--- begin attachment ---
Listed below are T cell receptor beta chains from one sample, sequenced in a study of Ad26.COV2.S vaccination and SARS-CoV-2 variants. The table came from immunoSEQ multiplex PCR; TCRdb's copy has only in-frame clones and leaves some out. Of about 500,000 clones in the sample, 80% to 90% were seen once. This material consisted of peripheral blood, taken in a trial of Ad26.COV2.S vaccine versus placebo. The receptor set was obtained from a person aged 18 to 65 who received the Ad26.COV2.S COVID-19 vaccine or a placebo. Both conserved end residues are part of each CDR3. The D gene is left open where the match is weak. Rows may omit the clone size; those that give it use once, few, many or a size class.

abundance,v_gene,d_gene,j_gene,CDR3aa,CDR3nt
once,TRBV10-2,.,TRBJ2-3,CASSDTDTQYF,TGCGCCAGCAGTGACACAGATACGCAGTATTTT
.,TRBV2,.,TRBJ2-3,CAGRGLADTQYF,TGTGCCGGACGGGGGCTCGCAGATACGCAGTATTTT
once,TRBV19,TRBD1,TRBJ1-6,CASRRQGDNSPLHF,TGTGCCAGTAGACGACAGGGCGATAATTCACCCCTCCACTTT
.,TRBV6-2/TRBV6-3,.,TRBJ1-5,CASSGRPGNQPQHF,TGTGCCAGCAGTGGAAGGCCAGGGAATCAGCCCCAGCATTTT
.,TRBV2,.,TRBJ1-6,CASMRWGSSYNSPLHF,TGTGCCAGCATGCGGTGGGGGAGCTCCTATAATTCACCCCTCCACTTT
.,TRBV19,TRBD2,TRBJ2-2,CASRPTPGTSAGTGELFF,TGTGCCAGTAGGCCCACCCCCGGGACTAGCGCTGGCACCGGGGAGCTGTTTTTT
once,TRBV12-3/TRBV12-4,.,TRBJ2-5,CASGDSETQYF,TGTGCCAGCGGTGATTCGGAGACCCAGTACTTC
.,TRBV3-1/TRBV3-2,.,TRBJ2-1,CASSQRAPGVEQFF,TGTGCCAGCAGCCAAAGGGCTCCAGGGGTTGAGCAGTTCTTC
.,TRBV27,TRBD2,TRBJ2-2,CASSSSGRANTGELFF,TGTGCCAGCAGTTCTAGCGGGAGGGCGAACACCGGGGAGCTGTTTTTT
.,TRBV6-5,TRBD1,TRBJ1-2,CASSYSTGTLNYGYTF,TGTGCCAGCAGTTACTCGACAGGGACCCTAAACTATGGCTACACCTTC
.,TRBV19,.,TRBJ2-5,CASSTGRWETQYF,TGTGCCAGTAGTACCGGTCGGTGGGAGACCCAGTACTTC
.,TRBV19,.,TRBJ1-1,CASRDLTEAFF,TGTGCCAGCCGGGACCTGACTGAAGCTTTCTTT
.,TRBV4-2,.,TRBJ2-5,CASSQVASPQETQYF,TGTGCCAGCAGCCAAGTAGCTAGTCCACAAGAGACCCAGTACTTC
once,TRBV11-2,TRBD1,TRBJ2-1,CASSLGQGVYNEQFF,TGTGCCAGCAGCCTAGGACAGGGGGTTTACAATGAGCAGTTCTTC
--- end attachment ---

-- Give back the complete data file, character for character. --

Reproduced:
Listed below are T cell receptor beta chains from one sample, sequenced in a study of Ad26.COV2.S vaccination and SARS-CoV-2 variants. The table came from immunoSEQ multiplex PCR; TCRdb's copy has only in-frame clones and leaves some out. Of about 500,000 clones in the sample, 80% to 90% were seen once. This material consisted of peripheral blood, taken in a trial of Ad26.COV2.S vaccine versus placebo. The receptor set was obtained from a person aged 18 to 65 who received the Ad26.COV2.S COVID-19 vaccine or a placebo. Both conserved end residues are part of each CDR3. The D gene is left open where the match is weak. Rows may omit the clone size; those that give it use once, few, many or a size class.

abundance,v_gene,d_gene,j_gene,CDR3aa,CDR3nt
once,TRBV10-2,.,TRBJ2-3,CASSDTDTQYF,TGCGCCAGCAGTGACACAGATACGCAGTATTTT
.,TRBV2,.,TRBJ2-3,CAGRGLADTQYF,TGTGCCGGACGGGGGCTCGCAGATACGCAGTATTTT
once,TRBV19,TRBD1,TRBJ1-6,CASRRQGDNSPLHF,TGTGCCAGTAGACGACAGGGCGATAATTCACCCCTCCACTTT
.,TRBV6-2/TRBV6-3,.,TRBJ1-5,CASSGRPGNQPQHF,TGTGCCAGCAGTGGAAGGCCAGGGAATCAGCCCCAGCATTTT
.,TRBV2,.,TRBJ1-6,CASMRWGSSYNSPLHF,TGTGCCAGCATGCGGTGGGGGAGCTCCTATAATTCACCCCTCCACTTT
.,TRBV19,TRBD2,TRBJ2-2,CASRPTPGTSAGTGELFF,TGTGCCAGTAGGCCCACCCCCGGGACTAGCGCTGGCACCGGGGAGCTGTTTTTT
once,TRBV12-3/TRBV12-4,.,TRBJ2-5,CASGDSETQYF,TGTGCCAGCGGTGATTCGGAGACCCAGTACTTC
.,TRBV3-1/TRBV3-2,.,TRBJ2-1,CASSQRAPGVEQFF,TGTGCCAGCAGCCAAAGGGCTCCAGGGGTTGAGCAGTTCTTC
.,TRBV27,TRBD2,TRBJ2-2,CASSSSGRANTGELFF,TGTGCCAGCAGTTCTAGCGGGAGGGCGAACACCGGGGAGCTGTTTTTT
.,TRBV6-5,TRBD1,TRBJ1-2,CASSYSTGTLNYGYTF,TGTGCCAGCAGTTACTCGACAGGGACCCTAAACTATGGCTACACCTTC
.,TRBV19,.,TRBJ2-5,CASSTGRWETQYF,TGTGCCAGTAGTACCGGTCGGTGGGAGACCCAGTACTTC
.,TRBV19,.,TRBJ1-1,CASRDLTEAFF,TGTGCCAGCCGGGACCTGACTGAAGCTTTCTTT
.,TRBV4-2,.,TRBJ2-5,CASSQVASPQETQYF,TGTGCCAGCAGCCAAGTAGCTAGTCCACAAGAGACCCAGTACTTC
once,TRBV11-2,TRBD1,TRBJ2-1,CASSLGQGVYNEQFF,TGTGCCAGCAGCCTAGGACAGGGGGTTTACAATGAGCAGTTCTTC